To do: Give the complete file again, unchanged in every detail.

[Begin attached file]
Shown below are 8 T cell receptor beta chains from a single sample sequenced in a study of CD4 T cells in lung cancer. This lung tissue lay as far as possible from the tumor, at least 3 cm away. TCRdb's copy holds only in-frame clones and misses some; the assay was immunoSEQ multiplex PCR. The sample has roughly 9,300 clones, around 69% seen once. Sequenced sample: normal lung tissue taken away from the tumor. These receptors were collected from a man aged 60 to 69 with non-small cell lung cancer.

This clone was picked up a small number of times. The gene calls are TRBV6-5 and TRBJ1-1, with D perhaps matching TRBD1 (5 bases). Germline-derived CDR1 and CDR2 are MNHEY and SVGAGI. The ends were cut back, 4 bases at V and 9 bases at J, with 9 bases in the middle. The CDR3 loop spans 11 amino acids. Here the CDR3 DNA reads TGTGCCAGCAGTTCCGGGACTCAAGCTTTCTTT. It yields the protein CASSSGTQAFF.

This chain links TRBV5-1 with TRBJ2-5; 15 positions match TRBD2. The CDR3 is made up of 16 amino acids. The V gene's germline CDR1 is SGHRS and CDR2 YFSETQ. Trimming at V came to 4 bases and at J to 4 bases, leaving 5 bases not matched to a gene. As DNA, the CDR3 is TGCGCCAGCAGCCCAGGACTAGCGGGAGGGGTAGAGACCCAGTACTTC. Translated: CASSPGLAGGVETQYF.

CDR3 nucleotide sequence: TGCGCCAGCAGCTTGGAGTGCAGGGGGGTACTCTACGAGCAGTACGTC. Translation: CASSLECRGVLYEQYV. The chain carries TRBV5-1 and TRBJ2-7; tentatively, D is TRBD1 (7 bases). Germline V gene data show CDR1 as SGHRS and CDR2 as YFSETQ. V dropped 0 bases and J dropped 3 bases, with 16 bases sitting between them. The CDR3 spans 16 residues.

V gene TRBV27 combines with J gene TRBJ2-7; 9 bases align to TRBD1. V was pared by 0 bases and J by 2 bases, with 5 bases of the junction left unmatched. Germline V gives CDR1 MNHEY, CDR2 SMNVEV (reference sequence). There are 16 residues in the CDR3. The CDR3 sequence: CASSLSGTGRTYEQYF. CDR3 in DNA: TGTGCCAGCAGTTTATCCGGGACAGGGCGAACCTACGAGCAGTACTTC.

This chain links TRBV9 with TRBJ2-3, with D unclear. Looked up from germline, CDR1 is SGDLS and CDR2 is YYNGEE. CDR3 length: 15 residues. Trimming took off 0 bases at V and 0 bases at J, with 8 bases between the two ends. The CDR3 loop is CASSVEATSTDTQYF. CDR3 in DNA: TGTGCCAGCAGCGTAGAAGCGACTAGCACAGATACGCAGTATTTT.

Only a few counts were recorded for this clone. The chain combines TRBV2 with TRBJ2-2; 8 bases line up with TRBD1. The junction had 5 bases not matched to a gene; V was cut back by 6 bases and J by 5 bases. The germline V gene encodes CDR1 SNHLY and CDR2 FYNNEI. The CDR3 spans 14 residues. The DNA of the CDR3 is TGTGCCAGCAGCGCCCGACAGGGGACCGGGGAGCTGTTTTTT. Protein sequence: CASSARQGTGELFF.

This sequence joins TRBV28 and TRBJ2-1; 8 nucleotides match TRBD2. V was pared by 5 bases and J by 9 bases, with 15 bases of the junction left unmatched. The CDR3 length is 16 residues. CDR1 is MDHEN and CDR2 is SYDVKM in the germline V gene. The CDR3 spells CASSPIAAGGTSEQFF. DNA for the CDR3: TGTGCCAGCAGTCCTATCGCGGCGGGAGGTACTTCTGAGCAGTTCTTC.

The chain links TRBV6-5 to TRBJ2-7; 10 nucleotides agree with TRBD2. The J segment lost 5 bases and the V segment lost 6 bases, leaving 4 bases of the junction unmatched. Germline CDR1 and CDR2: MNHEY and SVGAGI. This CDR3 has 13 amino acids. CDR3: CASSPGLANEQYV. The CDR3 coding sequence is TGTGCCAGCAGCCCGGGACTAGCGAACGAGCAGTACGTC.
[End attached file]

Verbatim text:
Shown below are 8 T cell receptor beta chains from a single sample sequenced in a study of CD4 T cells in lung cancer. This lung tissue lay as far as possible from the tumor, at least 3 cm away. TCRdb's copy holds only in-frame clones and misses some; the assay was immunoSEQ multiplex PCR. The sample has roughly 9,300 clones, around 69% seen once. Sequenced sample: normal lung tissue taken away from the tumor. These receptors were collected from a man aged 60 to 69 with non-small cell lung cancer.

This clone was picked up a small number of times. The gene calls are TRBV6-5 and TRBJ1-1, with D perhaps matching TRBD1 (5 bases). Germline-derived CDR1 and CDR2 are MNHEY and SVGAGI. The ends were cut back, 4 bases at V and 9 bases at J, with 9 bases in the middle. The CDR3 loop spans 11 amino acids. Here the CDR3 DNA reads TGTGCCAGCAGTTCCGGGACTCAAGCTTTCTTT. It yields the protein CASSSGTQAFF.

This chain links TRBV5-1 with TRBJ2-5; 15 positions match TRBD2. The CDR3 is made up of 16 amino acids. The V gene's germline CDR1 is SGHRS and CDR2 YFSETQ. Trimming at V came to 4 bases and at J to 4 bases, leaving 5 bases not matched to a gene. As DNA, the CDR3 is TGCGCCAGCAGCCCAGGACTAGCGGGAGGGGTAGAGACCCAGTACTTC. Translated: CASSPGLAGGVETQYF.

CDR3 nucleotide sequence: TGCGCCAGCAGCTTGGAGTGCAGGGGGGTACTCTACGAGCAGTACGTC. Translation: CASSLECRGVLYEQYV. The chain carries TRBV5-1 and TRBJ2-7; tentatively, D is TRBD1 (7 bases). Germline V gene data show CDR1 as SGHRS and CDR2 as YFSETQ. V dropped 0 bases and J dropped 3 bases, with 16 bases sitting between them. The CDR3 spans 16 residues.

V gene TRBV27 combines with J gene TRBJ2-7; 9 bases align to TRBD1. V was pared by 0 bases and J by 2 bases, with 5 bases of the junction left unmatched. Germline V gives CDR1 MNHEY, CDR2 SMNVEV (reference sequence). There are 16 residues in the CDR3. The CDR3 sequence: CASSLSGTGRTYEQYF. CDR3 in DNA: TGTGCCAGCAGTTTATCCGGGACAGGGCGAACCTACGAGCAGTACTTC.

This chain links TRBV9 with TRBJ2-3, with D unclear. Looked up from germline, CDR1 is SGDLS and CDR2 is YYNGEE. CDR3 length: 15 residues. Trimming took off 0 bases at V and 0 bases at J, with 8 bases between the two ends. The CDR3 loop is CASSVEATSTDTQYF. CDR3 in DNA: TGTGCCAGCAGCGTAGAAGCGACTAGCACAGATACGCAGTATTTT.

Only a few counts were recorded for this clone. The chain combines TRBV2 with TRBJ2-2; 8 bases line up with TRBD1. The junction had 5 bases not matched to a gene; V was cut back by 6 bases and J by 5 bases. The germline V gene encodes CDR1 SNHLY and CDR2 FYNNEI. The CDR3 spans 14 residues. The DNA of the CDR3 is TGTGCCAGCAGCGCCCGACAGGGGACCGGGGAGCTGTTTTTT. Protein sequence: CASSARQGTGELFF.

This sequence joins TRBV28 and TRBJ2-1; 8 nucleotides match TRBD2. V was pared by 5 bases and J by 9 bases, with 15 bases of the junction left unmatched. The CDR3 length is 16 residues. CDR1 is MDHEN and CDR2 is SYDVKM in the germline V gene. The CDR3 spells CASSPIAAGGTSEQFF. DNA for the CDR3: TGTGCCAGCAGTCCTATCGCGGCGGGAGGTACTTCTGAGCAGTTCTTC.

The chain links TRBV6-5 to TRBJ2-7; 10 nucleotides agree with TRBD2. The J segment lost 5 bases and the V segment lost 6 bases, leaving 4 bases of the junction unmatched. Germline CDR1 and CDR2: MNHEY and SVGAGI. This CDR3 has 13 amino acids. CDR3: CASSPGLANEQYV. The CDR3 coding sequence is TGTGCCAGCAGCCCGGGACTAGCGAACGAGCAGTACGTC.